Sweetie Helen Ang wrote Di mana bumi ku pijak in Malaysiakini.
The title of her article comes from the Malay proverb ‘Dimana bumi dipijak, disitu langit dijunjung’ which means literally ‘Where one stands on (the land), that's where one should hold up the sky (above)’.
What the proverb moralizes is that ‘Wherever we live, we must observe the local custom’ but I think it's a bit more than just that. The nearest equivalent in English would be ‘When in Rome, do as the Romans do’.
Helen Ang is of course a Chinese Malaysian and she wrote the article, I dare say, for and at Chinese Malaysians.
Helen has this habit of socking it to you right in the guts, or between your eyes, whether you are a Chinese, Malay, Islamist, mainstream media and God knows who else. Sometimes (a wee too rarely in my opinion) she has even gave it to the people she sympathizes most with, the Israelis.
Many have been the times I have disagreed wit Helen, in varying degrees, but I have to say, Di mana bumi ku pijak is one of the best articles I have read for a long long while.
It's brilliant, reasonably comprehensive and most of all, honestly truthful - and suck it if you (a Chinese Malaysian) don't like it.
Her article pontificated (and I hope she’ll forgive me for allocating her such a verb - wakakaka) on the hullaballoo following Mukhriz Mahathir’s alleged call for vernacular schools to be closed or absorbed into mainstream (national) schools, so as to avoid polarization among school children and in that process, to strengthen Malaysian unity.
Mukhriz has denied he mentioned wanting to close vernacular schools, and the Education Minister has backed his denial, saying Mukhriz had been misquoted – see Malaysiakini Mukhriz was misquoted: Hisham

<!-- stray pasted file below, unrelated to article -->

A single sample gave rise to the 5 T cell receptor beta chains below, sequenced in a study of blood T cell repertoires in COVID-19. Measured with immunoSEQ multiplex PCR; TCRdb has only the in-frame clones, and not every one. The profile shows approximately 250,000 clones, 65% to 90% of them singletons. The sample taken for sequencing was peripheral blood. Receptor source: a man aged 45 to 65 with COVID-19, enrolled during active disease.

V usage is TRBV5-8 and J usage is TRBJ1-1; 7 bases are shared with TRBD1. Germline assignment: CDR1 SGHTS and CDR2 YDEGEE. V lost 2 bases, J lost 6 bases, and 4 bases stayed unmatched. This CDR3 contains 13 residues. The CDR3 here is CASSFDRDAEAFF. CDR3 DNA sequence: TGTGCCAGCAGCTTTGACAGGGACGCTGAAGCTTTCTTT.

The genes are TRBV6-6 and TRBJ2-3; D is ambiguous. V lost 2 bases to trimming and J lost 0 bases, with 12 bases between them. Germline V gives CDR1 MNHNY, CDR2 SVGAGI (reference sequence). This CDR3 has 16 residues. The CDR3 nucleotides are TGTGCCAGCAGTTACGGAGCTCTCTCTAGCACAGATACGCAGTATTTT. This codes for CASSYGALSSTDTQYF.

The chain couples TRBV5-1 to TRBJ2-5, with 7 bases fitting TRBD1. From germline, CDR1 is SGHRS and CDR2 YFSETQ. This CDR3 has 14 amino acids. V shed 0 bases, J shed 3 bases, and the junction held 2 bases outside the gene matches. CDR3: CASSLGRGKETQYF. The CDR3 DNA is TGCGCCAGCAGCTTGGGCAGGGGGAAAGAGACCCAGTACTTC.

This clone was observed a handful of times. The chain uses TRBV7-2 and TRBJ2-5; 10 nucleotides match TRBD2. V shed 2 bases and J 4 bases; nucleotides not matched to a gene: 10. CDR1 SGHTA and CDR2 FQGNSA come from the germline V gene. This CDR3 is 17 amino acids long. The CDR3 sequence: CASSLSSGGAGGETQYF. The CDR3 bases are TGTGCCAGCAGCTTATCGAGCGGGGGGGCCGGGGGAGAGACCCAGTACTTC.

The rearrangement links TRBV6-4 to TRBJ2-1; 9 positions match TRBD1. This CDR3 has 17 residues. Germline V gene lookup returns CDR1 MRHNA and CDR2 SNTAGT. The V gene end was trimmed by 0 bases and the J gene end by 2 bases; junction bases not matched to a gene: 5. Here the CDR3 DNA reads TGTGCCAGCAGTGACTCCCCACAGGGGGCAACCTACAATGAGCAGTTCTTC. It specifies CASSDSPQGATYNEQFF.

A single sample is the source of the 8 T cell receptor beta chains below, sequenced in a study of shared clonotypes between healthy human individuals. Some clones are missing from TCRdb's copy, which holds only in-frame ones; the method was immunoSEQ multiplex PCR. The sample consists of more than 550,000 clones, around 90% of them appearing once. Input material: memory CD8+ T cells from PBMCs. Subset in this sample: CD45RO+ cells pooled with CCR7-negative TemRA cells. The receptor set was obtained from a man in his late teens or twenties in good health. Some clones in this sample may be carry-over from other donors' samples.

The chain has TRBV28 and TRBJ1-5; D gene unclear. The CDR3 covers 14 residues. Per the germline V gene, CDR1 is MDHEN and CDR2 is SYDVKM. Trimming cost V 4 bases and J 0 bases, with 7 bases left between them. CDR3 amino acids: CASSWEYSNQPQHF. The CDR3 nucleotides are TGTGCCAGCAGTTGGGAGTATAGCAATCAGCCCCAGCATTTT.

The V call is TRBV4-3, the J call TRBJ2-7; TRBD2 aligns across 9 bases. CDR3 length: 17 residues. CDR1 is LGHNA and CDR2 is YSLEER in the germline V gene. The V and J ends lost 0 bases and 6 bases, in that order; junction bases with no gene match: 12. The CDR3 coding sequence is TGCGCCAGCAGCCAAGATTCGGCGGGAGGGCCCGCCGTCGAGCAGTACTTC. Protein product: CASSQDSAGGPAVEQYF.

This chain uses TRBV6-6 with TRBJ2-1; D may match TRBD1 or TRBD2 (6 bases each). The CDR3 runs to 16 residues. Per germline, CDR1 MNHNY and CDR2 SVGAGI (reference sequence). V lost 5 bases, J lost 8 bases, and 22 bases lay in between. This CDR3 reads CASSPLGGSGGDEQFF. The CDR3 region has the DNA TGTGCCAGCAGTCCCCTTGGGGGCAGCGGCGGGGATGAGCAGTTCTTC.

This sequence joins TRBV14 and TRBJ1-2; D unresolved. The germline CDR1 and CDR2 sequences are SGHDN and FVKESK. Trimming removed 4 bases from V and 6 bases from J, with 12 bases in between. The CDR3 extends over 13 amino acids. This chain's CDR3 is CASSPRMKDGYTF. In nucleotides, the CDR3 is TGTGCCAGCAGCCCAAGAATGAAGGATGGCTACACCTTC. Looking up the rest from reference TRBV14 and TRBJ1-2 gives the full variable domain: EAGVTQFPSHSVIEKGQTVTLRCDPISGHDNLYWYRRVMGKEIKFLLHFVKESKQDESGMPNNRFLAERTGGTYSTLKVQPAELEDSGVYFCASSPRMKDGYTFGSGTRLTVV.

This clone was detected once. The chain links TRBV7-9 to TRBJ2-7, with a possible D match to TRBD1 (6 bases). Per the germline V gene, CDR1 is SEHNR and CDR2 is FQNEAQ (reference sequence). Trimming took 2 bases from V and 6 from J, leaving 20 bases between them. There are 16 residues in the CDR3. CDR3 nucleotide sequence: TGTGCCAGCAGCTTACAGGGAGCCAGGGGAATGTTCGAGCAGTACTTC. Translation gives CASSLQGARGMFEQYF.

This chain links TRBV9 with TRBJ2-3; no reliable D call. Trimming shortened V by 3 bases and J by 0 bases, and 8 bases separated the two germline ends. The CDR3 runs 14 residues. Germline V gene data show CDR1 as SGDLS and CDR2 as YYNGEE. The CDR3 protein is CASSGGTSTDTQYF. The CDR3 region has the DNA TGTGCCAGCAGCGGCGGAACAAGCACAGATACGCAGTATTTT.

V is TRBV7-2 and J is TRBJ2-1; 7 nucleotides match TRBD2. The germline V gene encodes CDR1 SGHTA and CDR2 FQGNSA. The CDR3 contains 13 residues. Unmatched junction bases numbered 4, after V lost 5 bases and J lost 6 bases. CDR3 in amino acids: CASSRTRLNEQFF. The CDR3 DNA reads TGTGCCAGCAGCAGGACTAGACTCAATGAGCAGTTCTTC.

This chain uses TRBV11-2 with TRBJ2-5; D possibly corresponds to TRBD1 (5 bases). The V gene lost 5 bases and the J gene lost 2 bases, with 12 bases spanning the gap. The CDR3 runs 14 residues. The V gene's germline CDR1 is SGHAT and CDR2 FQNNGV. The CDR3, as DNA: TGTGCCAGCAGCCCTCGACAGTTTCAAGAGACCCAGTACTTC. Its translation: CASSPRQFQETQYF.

Sweetie Helen Ang started off by lambasting Mukhriz for wrongly identifying the source of polarization among kids. She suggested that the MP for Jerlun should visit national schools to see the obvious ethnic segregation already existing there.
Even his sister, sweetie Marina, had pulled her own children out of these schools for picking up some undesirable learnings (of an ethnocentric nature).
But having chided Mukhriz, Helen stated “Mukhriz may be guilty of posturing but he is nonetheless echoing a genuine sentiment and outlook of the Malay grassroots.”
Helen is also acutely aware of the feelings of Chinese Malaysians when she wrote “Chinese on the other hand will ‘riot’ if ever mother tongue instruction was to be withdrawn. An integrated system of education could have been implemented at an earlier point in time but this is water under the bridge; the boat has left the harbour and sailed too far to turn back now.”
I have written on this before, that education has been a central pillar of Chinese culture for thousands of years, so don't f* around with that as it's an immensely emotional issue for them.
However, at one time in the late 50’s, the Chinese medium schools were actually going out of ‘business’ when Chinese parents were abandoning them for English medium because of their children’s improved job prospect – bloody bread & butter issues.
But thanks to the successive (UMNO) Education Ministers mucking up the standards of our national schools that by comparison, the Chinese medium schools began to assume (relatively) the academic excellence of Oxbridge - wakakaka.
Yes, it was UMNO (the various Education Ministers and their silly nationalistic politics) which eroded the once-glorious standards of Malaysian national schools and by default injected new life into the then moribund vernacular schools.
As Helen wisely commented: "[The Chinese education] boat has left the harbour and sailed too far to turn back now.”
If I have time tomorrow, I’ll continue discussing what Helen wrote, very brilliantly in her Di mana bumi ku pijak, but suffice to say, it’s worth a subscription to Malaysiakini just to read it, especially if you are a Chinese Malaysian.
Ah Check, Ah Cheem, Ah Hneah, Ah Soe, bloody time to look in the mirror at your Malaysian(?) selves.